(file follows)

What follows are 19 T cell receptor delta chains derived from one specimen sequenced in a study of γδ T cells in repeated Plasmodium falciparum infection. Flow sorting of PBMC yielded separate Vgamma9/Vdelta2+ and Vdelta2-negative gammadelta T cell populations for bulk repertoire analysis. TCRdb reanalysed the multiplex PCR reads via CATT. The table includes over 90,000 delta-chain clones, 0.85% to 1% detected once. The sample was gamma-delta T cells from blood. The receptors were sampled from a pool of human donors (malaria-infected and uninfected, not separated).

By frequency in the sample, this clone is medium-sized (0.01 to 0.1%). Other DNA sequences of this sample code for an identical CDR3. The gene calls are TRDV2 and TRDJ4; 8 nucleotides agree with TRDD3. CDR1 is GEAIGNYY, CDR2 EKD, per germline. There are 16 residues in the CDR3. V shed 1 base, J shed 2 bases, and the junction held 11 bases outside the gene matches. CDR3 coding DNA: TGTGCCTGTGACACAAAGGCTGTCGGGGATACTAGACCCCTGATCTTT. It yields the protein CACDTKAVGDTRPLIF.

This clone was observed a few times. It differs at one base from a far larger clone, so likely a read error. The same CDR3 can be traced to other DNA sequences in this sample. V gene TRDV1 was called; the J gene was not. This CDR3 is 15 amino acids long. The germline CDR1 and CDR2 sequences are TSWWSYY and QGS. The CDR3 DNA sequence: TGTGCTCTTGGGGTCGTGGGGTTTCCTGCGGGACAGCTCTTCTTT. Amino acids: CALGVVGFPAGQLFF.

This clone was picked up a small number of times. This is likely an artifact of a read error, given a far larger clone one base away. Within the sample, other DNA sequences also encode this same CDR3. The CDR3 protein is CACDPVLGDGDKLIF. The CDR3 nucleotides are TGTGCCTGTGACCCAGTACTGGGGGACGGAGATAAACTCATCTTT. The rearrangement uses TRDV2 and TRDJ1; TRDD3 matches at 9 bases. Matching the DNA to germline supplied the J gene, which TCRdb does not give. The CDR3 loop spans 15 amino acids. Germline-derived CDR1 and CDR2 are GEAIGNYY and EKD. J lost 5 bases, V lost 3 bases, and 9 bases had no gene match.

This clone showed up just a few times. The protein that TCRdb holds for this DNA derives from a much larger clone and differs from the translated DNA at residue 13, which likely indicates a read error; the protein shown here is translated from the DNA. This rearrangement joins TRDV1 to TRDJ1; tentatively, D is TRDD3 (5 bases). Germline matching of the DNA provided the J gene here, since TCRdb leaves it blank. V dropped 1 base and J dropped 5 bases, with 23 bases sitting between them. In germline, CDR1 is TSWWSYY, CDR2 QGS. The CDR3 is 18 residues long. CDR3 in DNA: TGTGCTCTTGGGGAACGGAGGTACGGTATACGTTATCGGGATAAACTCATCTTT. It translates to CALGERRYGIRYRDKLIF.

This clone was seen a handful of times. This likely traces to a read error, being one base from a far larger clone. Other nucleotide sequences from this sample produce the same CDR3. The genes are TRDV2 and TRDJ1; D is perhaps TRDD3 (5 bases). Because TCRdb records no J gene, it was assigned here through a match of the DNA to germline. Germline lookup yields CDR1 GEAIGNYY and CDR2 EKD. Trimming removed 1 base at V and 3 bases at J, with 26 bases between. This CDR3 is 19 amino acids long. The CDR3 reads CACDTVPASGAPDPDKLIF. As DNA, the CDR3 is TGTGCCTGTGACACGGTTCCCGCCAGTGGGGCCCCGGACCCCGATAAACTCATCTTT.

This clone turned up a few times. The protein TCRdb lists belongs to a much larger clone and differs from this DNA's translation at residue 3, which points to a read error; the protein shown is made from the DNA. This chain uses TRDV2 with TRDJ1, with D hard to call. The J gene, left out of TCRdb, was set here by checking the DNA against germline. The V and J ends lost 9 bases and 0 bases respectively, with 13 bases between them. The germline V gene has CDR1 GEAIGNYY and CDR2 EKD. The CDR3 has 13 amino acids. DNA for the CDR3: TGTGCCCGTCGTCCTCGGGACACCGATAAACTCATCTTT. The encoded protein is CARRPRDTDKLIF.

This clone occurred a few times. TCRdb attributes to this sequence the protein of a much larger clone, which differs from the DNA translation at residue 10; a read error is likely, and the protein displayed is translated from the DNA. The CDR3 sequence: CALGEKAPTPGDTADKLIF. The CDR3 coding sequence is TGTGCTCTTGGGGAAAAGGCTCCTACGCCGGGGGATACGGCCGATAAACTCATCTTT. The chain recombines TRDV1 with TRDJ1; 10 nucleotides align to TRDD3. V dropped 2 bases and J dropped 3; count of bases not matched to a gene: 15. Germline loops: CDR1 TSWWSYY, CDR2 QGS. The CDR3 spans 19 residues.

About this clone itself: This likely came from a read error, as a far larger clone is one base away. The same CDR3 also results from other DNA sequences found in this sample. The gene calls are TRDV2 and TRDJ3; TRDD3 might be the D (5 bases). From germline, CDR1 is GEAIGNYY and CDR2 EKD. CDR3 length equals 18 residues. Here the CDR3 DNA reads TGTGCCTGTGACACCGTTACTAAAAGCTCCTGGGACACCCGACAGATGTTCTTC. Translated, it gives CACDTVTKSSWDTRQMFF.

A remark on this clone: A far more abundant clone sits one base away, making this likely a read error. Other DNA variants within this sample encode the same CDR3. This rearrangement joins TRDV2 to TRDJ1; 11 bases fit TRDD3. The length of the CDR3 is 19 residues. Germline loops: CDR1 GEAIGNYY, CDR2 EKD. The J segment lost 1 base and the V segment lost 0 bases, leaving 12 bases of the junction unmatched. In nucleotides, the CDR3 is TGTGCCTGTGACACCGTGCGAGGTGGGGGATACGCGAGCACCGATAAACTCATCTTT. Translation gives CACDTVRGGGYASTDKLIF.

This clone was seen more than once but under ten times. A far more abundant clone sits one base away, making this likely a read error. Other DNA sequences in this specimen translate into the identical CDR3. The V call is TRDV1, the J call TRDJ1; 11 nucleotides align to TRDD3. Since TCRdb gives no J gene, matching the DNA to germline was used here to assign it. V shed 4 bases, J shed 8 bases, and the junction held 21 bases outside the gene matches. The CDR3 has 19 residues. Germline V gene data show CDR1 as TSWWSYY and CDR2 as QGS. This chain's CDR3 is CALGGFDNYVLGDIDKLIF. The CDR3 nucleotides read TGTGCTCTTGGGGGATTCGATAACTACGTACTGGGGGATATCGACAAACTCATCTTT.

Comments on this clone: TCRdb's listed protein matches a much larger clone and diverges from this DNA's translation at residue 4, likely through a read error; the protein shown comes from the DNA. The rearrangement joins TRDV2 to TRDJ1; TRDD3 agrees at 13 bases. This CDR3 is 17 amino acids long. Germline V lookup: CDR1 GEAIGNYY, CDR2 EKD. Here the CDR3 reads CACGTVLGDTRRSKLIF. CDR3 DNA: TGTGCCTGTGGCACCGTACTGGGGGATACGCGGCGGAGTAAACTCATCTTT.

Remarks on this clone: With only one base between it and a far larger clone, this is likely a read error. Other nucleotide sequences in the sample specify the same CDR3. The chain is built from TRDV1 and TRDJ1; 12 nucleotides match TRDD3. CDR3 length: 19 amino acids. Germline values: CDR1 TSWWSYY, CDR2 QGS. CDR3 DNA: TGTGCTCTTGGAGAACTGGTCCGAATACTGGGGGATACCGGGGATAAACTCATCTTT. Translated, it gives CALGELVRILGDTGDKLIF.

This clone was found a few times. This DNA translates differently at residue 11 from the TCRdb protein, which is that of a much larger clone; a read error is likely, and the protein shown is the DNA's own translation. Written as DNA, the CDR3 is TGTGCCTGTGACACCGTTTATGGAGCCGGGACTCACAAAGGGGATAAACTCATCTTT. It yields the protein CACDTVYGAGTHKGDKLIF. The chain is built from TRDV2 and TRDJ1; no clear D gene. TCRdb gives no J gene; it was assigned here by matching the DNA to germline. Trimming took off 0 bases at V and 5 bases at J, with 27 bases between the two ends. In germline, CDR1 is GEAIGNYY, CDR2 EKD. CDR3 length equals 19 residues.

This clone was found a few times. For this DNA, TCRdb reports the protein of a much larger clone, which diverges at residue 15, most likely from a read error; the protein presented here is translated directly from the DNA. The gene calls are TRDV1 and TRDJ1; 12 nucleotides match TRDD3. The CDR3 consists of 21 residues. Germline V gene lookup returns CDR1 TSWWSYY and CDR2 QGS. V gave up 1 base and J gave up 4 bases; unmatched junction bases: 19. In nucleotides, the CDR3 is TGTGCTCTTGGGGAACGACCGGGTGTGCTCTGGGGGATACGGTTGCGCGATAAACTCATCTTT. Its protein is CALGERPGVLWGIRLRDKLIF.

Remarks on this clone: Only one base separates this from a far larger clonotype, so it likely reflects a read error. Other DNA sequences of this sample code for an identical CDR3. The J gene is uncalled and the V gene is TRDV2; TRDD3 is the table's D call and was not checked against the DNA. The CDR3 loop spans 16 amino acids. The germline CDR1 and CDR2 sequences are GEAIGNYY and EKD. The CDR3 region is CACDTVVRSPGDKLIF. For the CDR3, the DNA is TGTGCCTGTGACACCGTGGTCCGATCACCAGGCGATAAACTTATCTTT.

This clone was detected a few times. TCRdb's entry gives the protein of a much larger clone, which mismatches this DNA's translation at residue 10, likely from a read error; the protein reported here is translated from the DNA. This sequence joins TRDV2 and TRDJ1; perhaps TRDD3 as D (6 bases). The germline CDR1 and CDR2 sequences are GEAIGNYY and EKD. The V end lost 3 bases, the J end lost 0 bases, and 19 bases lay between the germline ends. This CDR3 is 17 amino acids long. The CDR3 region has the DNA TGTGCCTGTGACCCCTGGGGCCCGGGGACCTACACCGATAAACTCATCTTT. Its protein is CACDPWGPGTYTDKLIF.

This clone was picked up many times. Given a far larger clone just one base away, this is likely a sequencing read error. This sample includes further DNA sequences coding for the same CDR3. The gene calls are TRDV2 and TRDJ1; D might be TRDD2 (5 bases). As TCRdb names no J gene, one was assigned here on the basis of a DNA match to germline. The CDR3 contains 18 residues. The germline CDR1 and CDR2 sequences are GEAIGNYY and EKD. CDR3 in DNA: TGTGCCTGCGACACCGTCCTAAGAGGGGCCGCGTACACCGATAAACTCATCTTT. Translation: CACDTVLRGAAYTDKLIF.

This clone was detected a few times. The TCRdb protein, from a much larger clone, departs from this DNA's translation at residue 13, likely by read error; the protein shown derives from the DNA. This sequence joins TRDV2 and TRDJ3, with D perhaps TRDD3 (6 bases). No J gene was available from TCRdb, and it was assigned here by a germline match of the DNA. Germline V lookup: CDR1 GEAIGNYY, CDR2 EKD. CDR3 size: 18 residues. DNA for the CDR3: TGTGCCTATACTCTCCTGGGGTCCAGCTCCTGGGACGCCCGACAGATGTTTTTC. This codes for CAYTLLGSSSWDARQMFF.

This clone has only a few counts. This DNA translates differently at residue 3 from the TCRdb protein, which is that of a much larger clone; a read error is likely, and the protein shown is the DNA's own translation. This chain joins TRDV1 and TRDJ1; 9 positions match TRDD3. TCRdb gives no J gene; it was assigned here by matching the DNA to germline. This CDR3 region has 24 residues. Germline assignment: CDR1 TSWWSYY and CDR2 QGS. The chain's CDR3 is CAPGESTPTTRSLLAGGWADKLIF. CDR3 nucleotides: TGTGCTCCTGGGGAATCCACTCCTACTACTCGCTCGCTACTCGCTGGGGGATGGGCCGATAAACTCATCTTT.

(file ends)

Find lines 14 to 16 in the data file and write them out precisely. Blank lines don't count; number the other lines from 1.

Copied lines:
This clone was found a few times. This DNA translates differently at residue 11 from the TCRdb protein, which is that of a much larger clone; a read error is likely, and the protein shown is the DNA's own translation. Written as DNA, the CDR3 is TGTGCCTGTGACACCGTTTATGGAGCCGGGACTCACAAAGGGGATAAACTCATCTTT. It yields the protein CACDTVYGAGTHKGDKLIF. The chain is built from TRDV2 and TRDJ1; no clear D gene. TCRdb gives no J gene; it was assigned here by matching the DNA to germline. Trimming took off 0 bases at V and 5 bases at J, with 27 bases between the two ends. In germline, CDR1 is GEAIGNYY, CDR2 EKD. CDR3 length equals 19 residues.

This clone was found a few times. For this DNA, TCRdb reports the protein of a much larger clone, which diverges at residue 15, most likely from a read error; the protein presented here is translated directly from the DNA. The gene calls are TRDV1 and TRDJ1; 12 nucleotides match TRDD3. The CDR3 consists of 21 residues. Germline V gene lookup returns CDR1 TSWWSYY and CDR2 QGS. V gave up 1 base and J gave up 4 bases; unmatched junction bases: 19. In nucleotides, the CDR3 is TGTGCTCTTGGGGAACGACCGGGTGTGCTCTGGGGGATACGGTTGCGCGATAAACTCATCTTT. Its protein is CALGERPGVLWGIRLRDKLIF.

Remarks on this clone: Only one base separates this from a far larger clonotype, so it likely reflects a read error. Other DNA sequences of this sample code for an identical CDR3. The J gene is uncalled and the V gene is TRDV2; TRDD3 is the table's D call and was not checked against the DNA. The CDR3 loop spans 16 amino acids. The germline CDR1 and CDR2 sequences are GEAIGNYY and EKD. The CDR3 region is CACDTVVRSPGDKLIF. For the CDR3, the DNA is TGTGCCTGTGACACCGTGGTCCGATCACCAGGCGATAAACTTATCTTT.